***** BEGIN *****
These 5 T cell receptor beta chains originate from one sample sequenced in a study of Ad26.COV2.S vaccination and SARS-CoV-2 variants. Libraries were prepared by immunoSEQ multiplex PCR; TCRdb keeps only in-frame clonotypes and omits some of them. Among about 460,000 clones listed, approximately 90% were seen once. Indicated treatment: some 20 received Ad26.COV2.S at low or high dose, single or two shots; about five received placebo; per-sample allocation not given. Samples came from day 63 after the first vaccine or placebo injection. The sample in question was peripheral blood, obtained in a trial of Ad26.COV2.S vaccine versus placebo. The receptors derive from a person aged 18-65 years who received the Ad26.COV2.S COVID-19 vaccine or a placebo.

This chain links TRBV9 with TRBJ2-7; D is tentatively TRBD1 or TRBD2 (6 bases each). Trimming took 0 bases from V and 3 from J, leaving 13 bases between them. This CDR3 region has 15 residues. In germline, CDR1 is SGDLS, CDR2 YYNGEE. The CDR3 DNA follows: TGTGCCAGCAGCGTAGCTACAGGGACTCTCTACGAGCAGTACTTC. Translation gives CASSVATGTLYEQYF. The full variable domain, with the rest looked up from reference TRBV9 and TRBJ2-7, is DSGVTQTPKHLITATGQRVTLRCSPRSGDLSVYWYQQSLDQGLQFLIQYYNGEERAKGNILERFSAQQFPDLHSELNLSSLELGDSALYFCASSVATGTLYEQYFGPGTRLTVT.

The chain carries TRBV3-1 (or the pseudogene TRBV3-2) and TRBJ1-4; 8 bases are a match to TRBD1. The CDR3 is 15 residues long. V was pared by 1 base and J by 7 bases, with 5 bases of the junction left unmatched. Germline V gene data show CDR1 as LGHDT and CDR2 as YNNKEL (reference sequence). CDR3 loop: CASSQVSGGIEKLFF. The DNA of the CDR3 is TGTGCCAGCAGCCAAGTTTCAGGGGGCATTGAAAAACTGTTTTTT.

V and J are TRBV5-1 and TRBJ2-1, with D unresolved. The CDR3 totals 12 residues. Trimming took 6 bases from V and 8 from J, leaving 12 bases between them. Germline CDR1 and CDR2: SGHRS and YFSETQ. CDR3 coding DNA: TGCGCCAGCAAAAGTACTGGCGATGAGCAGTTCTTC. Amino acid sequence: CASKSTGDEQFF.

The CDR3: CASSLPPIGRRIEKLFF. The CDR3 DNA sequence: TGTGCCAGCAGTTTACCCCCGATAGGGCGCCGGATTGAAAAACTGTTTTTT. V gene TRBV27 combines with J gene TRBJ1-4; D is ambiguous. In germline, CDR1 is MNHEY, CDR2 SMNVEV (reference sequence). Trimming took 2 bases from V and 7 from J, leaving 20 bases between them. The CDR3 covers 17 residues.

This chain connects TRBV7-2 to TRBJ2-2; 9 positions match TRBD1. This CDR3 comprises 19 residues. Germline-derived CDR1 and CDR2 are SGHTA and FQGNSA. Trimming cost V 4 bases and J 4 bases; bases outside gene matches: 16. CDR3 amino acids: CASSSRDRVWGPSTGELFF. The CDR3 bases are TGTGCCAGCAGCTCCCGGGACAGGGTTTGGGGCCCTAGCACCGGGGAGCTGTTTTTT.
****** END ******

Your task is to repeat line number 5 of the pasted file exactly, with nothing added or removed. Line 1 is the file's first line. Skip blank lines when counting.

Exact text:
The CDR3: CASSLPPIGRRIEKLFF. The CDR3 DNA sequence: TGTGCCAGCAGTTTACCCCCGATAGGGCGCCGGATTGAAAAACTGTTTTTT. V gene TRBV27 combines with J gene TRBJ1-4; D is ambiguous. In germline, CDR1 is MNHEY, CDR2 SMNVEV (reference sequence). Trimming took 2 bases from V and 7 from J, leaving 20 bases between them. The CDR3 covers 17 residues.